Erik Martin, the then-general manager at Reddit, wrote them a private apology and posted a public mea culpa. Chris posted her own apology on the subreddit before it was shut down.
“We cannot begin to know what you’re going through and for that we are truly sorry,” she wrote. “Several users, twitter users, and other sources had heard him identified as the suspect and believed it to be confirmed. We were mistaken.”
Sangeeta and Ravi reached back out to many of the reporters who had called them the prior night — many of whom had already moved on. They went on a carousel of television shows and news interviews to remind people Sunil was still missing.
“We just had to keep going,” Judy said. “We couldn’t afford to stop looking for Sunil.”
On their Facebook page, the family asked people to “lend a hand” by writing messages of encouragement on their hands and sending photos in. Hundreds of messages followed. You are loved, many said. Find your way back home.
Four days later, they found Sunil.
A few police officers and other law enforcement came to the rented house they were staying in, Judy remembers hazily. She sat on a loveseat while they told her the news. The Brown crew team had discovered him, they said, floating in the frigid waters off India Point Park. He’d died, weeks earlier, by suicide.
Today — after Pizzagate, InfoWars, and QAnon — this kind of false Internet furor feels almost routine. But 10 years ago, few could grasp the devastating effects of misinformation on the Web and how it could ensnare the innocent.
“The Boston Marathon bombing just really drives home where that very natural human process of trying to figure things out can go awry,” said Kate Starbird, a University of Washington associate professor whose research on misinformation grew in part from the Marathon bombing.
Around that time, researchers thought social media would lean toward more of a “self-correcting crowd,” she said, noting how it had been helpful in prior disasters like the 2010 Haiti earthquake.
But “it just turned out not to be the story,” she added.
In the years since, Internet networks have become more wired, Starbird said, and more likely to have people intentionally spreading misinformation to further their own interests.
“There were already a lot of shenanigans,” she said. “We weren’t paying a lot of attention to them yet.”
Here, the misinformation was also amplified by reckless media, remembered Neal Broffman, a documentary filmmaker and former CNN journalist.
“I’ve had arguments with journalists and people who say, well, you know, it’s trending out there,” he added, noting he could still see this happening again. “But Sunil’s name was brought into something that he should never have been brought into.”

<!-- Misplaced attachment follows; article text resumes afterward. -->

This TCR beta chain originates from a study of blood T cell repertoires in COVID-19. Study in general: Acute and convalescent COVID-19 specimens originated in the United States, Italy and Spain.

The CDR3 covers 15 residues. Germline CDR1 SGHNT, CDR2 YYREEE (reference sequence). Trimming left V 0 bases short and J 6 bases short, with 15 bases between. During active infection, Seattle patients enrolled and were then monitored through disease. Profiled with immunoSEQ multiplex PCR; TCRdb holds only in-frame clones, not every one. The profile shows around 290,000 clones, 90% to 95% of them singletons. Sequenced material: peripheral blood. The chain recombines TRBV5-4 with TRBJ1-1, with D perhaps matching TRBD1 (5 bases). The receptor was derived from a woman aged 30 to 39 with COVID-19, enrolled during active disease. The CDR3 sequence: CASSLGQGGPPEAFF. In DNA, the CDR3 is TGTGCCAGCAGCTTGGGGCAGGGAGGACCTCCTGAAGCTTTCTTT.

The Tripathis cremated Sunil a few days after he was found. They held a quiet memorial service on campus, then scattered his ashes in the river where he’d been discovered.
Judy wanted to keep some, but Sunil’s father explained why they shouldn’t. If the ashes were divided, he told her, Sunil’s soul would never be able to rest.
“And I wanted him to be able to rest,” she remembered.
Judy has spent the last decade tumbling through questions: why Sunil left his apartment that night, how they should remember him, what she is supposed to do with her life now that he is gone.
Some of her time has been focused on suicide prevention: participating in overnight walks and a documentary film directed by Broffman (who afterward became a family friend) about the Marathon bombing, Sunil’s life, and his struggle with depression. Every year around his birthday, the family invites friends to a house they rent on the Jersey shore. They spend most of it catching up, making dinners and — for an hour every year — remembering Sunil’s life.
She has also spent those years trying to untangle Sunil from the memory of the Marathon bombing he had nothing to do with. The rumors weren’t true, but the bombing is still what defines him to the world.
It also erased his real story, Judy said, of a sweet and sensitive musician and philosopher, a brother and son who adored his family even as depression swallowed him up.
Those 12 hours that night — as painful as they were — pale in comparison to their grief now.
“It hasn’t left the biggest imprint,” Judy said. “It’s not what I carry forward.”
She wants to carry the social media messages of support, not suspicion. How friends and classmates came together to help her family look for him. They still tell her about their careers and invite her to their weddings. And her own family is growing: her infant grandson Sunny, named for his uncle, and granddaughter Molly, whose middle name is a variation of Sunil’s own.
In her home, Judy finds ways to keep him close. She keeps a candle burning perpetually on the kitchen island for her son. Around her neck, she wears a replica of the moon necklace given to Sunil when he was born.